Sliding mode control (SMC) was proposed firstly and applied by Slotine . This method provides a robust control technique to deal with unmodeling dynamics or uncertain system parameters for nonlinear dynamic systems and has been widely used and extended for flight control design [15–21]. A linearized model for longitudinal dynamics is achieved for applying the sliding mode control design . The achieved control method is simulated on the nonlinear flight longitudinal model of the F-16 aircraft. An extra controller of the integral sliding mode control allocation scheme , which is active if faults occurs, is built around a traditional controller. Although numerical simulation indicates that the proposed control shows good results for nominal and fault/failure conditions, a guideline on how it works or a stability proof is a concern in the paper. In order to solve for fuzzy stochastic systems subjected to matched/mismatched uncertainties, Wang et al.  propose a new method to remove these assumptions and present a new integral sliding mode control (ISMC) method. As discussed above, it is clear that each work has some advantage and some limitation, but mostly based on the traditional control design method. So, the question arises if there exists a systematic approach to formulate a robust nonlinear feedback controller that can inherit advances of the backstepping control and robust aspects of a sliding mode control design. This paper will provide a novel solution to deal with the proposed challenge by a combined design of the backstepping method and sliding mode control. In this proposal, a family of the “sliding surface” is introduced in state transformations. Then, the sliding surface and a smooth switching function are enforced to include in virtual feedbacks and a real control law from control selection phrases. Due to the inheritance of the properties of the backstepping control and sliding mode control, the achieved control method proves a well-tracking command with asymptotic stability, provides a robustness in the presence of uncertainties, and eliminates completely a chattering phenomenon. The application of flight-path angle control of a high-performance F-16 aircraft model is implemented to show advance of the proposed control method.
This paper is organized as follows: a hybrid controller formulation for a general class of a third-order lower-triangular model of a nonlinear dynamic system is presented in Section 2. Study of flight-path angle control of longitudinal dynamics of the F-16 aircraft mode is investigated to show applicability in Section 3. A numerical simulation of the full nonlinear F-16 aircraft model is implemented and compared to the integrator-backstepping control method; finally, conclusion and discussions are presented in the end of the paper.
2. A Hybrid Controller Formulation for a Single-Input Single-Output (SISO) Third-Order Lower-Triangular Model of Nonlinear Dynamic Systems
In this section, a problem formulation is considered firstly. Secondly, a new control design method is presented for formulating a backstepping sliding mode control (BSMC) law for the (SISO) third-order lower-triangular form of the nonlinear dynamic system. Some important remarks are given in the end of the section.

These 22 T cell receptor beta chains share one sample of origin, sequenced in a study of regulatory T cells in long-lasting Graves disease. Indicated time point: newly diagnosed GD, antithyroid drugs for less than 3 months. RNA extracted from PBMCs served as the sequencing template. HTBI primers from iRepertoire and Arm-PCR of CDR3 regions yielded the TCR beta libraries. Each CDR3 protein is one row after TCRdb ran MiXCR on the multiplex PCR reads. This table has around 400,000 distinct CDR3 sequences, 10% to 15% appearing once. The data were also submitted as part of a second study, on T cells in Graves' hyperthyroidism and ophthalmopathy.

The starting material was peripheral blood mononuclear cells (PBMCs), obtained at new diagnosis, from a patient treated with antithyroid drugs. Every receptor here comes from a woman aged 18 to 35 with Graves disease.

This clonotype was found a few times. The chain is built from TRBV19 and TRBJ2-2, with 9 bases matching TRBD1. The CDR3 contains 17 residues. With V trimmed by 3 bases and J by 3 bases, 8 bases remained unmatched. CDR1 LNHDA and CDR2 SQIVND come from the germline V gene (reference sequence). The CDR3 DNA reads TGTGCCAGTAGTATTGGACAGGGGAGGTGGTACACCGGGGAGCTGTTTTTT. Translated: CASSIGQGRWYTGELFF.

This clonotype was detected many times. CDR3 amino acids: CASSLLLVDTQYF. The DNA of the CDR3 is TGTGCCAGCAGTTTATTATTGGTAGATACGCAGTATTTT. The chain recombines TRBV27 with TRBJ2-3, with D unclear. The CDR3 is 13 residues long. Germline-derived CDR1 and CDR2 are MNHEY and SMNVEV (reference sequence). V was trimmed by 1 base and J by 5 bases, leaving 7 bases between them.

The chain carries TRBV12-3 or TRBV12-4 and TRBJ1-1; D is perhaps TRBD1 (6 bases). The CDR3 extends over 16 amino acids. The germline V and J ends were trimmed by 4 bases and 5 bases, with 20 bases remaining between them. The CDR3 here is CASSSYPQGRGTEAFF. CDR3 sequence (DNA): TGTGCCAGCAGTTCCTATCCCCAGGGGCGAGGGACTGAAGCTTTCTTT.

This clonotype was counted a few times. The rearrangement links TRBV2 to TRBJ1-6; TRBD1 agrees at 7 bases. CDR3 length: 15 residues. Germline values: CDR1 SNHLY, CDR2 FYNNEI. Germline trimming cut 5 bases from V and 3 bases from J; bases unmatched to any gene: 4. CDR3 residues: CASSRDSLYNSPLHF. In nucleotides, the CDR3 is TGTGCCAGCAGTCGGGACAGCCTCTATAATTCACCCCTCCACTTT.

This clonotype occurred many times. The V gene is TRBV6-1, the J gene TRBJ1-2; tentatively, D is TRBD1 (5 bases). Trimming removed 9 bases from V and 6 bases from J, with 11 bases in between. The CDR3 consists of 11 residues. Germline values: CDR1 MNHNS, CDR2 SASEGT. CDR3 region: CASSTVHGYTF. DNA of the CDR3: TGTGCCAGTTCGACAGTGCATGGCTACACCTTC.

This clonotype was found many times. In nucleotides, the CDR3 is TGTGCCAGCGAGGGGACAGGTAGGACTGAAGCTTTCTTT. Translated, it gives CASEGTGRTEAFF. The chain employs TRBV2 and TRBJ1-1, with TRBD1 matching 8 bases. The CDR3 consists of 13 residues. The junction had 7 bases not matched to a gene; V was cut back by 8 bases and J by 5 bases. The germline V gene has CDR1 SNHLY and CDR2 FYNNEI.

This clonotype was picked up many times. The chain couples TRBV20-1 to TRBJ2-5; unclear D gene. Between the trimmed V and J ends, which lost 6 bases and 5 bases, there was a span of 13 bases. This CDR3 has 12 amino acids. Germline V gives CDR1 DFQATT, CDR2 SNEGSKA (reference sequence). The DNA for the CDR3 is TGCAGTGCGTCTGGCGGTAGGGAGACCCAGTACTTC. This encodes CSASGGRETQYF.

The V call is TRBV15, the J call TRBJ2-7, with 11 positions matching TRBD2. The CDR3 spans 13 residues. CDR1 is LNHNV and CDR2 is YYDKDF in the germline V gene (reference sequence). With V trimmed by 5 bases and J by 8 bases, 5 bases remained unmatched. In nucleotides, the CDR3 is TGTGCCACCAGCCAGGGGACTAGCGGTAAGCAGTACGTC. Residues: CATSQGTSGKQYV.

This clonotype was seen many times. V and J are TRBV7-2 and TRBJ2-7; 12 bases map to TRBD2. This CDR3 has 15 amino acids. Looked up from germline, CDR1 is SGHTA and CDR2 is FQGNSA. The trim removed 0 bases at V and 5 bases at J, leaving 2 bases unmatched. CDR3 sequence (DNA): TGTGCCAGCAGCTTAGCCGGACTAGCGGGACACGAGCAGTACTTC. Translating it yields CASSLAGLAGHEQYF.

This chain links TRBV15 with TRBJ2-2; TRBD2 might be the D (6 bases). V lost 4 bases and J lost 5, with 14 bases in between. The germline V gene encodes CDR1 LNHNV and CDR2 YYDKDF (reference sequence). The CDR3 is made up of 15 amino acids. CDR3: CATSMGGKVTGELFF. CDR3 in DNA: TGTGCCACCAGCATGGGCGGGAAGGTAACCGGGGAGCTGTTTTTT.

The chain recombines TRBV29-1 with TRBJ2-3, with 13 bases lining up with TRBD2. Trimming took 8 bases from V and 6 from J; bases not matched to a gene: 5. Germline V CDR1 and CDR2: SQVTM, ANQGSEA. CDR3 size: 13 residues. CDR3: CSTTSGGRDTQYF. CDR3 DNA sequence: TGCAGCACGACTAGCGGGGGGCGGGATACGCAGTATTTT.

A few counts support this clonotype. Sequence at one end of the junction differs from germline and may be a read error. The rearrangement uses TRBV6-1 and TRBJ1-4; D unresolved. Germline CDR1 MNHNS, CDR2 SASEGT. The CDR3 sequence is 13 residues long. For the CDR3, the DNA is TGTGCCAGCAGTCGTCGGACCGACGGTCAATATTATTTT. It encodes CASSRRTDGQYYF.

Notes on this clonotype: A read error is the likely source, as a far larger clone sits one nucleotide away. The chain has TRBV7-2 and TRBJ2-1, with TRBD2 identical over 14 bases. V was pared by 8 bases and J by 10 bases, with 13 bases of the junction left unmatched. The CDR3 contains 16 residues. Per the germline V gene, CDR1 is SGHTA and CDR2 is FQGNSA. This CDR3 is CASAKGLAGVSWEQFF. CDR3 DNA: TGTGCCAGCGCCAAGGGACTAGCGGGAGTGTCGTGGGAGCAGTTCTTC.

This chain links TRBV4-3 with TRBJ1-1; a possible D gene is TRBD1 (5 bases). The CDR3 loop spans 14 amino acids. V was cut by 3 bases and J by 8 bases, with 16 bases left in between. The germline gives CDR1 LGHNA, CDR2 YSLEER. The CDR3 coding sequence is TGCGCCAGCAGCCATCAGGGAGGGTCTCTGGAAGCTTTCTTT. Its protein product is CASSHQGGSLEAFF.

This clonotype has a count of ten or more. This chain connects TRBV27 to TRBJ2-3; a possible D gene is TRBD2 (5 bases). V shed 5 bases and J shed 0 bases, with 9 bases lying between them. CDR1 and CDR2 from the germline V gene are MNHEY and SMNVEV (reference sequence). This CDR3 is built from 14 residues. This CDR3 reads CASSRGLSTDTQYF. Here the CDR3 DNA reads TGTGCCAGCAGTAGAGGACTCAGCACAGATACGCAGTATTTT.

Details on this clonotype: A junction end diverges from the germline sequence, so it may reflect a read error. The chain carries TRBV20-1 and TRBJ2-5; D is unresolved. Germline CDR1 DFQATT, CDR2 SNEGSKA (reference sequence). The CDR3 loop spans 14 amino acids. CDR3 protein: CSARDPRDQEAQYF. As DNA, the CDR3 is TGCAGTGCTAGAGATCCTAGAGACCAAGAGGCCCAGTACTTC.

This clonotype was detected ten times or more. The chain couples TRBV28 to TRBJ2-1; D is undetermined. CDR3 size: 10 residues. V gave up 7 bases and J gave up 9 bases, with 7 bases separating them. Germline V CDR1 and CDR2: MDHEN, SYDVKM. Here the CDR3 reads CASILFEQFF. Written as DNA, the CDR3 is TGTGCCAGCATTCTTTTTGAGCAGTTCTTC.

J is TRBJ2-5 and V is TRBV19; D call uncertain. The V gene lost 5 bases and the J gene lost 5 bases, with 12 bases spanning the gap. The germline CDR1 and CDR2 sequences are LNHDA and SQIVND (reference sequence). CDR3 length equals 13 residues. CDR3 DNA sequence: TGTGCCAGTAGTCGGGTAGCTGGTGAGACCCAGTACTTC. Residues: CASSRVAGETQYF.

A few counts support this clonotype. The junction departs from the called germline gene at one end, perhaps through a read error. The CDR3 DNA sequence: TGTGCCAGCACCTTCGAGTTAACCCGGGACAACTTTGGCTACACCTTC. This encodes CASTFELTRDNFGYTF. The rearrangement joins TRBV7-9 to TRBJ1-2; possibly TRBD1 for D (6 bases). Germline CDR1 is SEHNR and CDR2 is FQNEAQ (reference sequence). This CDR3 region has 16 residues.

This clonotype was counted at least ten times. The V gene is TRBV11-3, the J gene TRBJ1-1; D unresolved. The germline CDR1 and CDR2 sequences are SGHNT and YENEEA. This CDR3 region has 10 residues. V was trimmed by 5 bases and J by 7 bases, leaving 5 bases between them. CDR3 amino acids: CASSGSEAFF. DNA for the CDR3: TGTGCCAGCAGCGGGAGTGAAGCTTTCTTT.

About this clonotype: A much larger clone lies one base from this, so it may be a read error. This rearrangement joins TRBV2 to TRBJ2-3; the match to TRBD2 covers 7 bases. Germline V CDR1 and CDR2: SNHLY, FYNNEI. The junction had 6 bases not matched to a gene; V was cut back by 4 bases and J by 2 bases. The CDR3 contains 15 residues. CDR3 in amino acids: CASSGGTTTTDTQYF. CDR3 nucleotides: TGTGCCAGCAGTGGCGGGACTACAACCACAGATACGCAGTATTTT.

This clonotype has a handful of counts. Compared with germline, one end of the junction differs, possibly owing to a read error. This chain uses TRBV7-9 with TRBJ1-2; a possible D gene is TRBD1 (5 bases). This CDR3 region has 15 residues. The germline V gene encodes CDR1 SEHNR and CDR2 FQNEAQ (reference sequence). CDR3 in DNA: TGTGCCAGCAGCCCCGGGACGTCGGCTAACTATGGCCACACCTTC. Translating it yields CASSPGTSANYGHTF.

2.1. Problem Formulation
Consider an SISO third-order lower-triangular model  of nonlinear dynamics systems aswhere the unknown valued functions and are approximated as known functions , respectively, in this paper. This approximation is based on working condition and experience for a specific system. are the state variables, and the functions are known real-valued, continuous, and differentiable. The functions are known real-valued, continuous, differentiable, and invertible. The variable is the control input.
The objective of this research is to synthesize a robust control law for systems (1)–(3) such that the outputs track well the desired value or command, , asymptotically, where is a triple-differentiable function in time. Also, a global asymptotic stability is achieved with no or acceptably small overshoot in the presence of the model parameter errors and external disturbances.
2.2. Formulation of Backstepping Sliding Mode Control Law
Such that systems (1)–(3) can be transformed into a stable linear decoupling system in terms of a new set of state variables aswhere are the strict positive values and is a hyperbolic tangent function and defined as .
The following is a proof for Theorem 1.
The proof of Theorem 1 consists of three steps. Coordinate transformations are introduced firstly. Then, virtual feedbacks and real control can be selected in terms of recursive design approach . By doing so, systems (1)–(3) can be reformed into systems (8)–(10).
Step 1. Taking derivative of equation (4) in association with equation (1) results inIn Lyapunov’s approach, a virtual control law can be selected such that the tracking error in equation (11) converges asymptotically to zero with small or no overshoot. The virtual controller can be chosen from satisfying the condition in which time differentiation of a control Lyapunov function (CLF) , , is less than or equal to a negative definitive function, . In fact, a CLF is selected asCombining the result from time differentiation of the CLF, , and equation (11) achievesThen, the virtual control can be obtained from enforcing to be a negative definitive function, orSubstituting equation (14) into equation (13) results inNote that is a positive definitive function. Thus, is a negative definitive function. This means that an achieved virtual control assures to make tracking error tend to zero.
Step 2. By choosing feedback (14) and state transformations (4) and (5), systems (1)–(2) are resynthesized in coordinates as follows:Noting that the functions and are only functions of states and command. Thus, the term can be represented explicitly in variables of , and is calculated in the following equation:As a similar approach, a virtual control and CLF are selected to ensure that systems (16)–(17) are stabilized at origin, i.e.,By taking derivative of equation (19) in consideration with equations (15)–(17), one getsThen, a virtual control can be obtained from enforcing to be a negative definitive function, orSubstituting equation (21) into equation (20) results inNote that is a positive definitive function. Thus, is a negative definitive function. This means that an achieved virtual control assures to make tracking error, , tend to zero or the first subsystem and the second subsystem  are interconnected with the proposed method.
Step 3. By choosing feedbacks (14) and (21) and state transformations (4)–(6), systems (1)–(3) are reformed in coordinates as follows:Noting that the functions and are only functions of states and command. Thus, the term can be calculated and represented explicitly in variables of .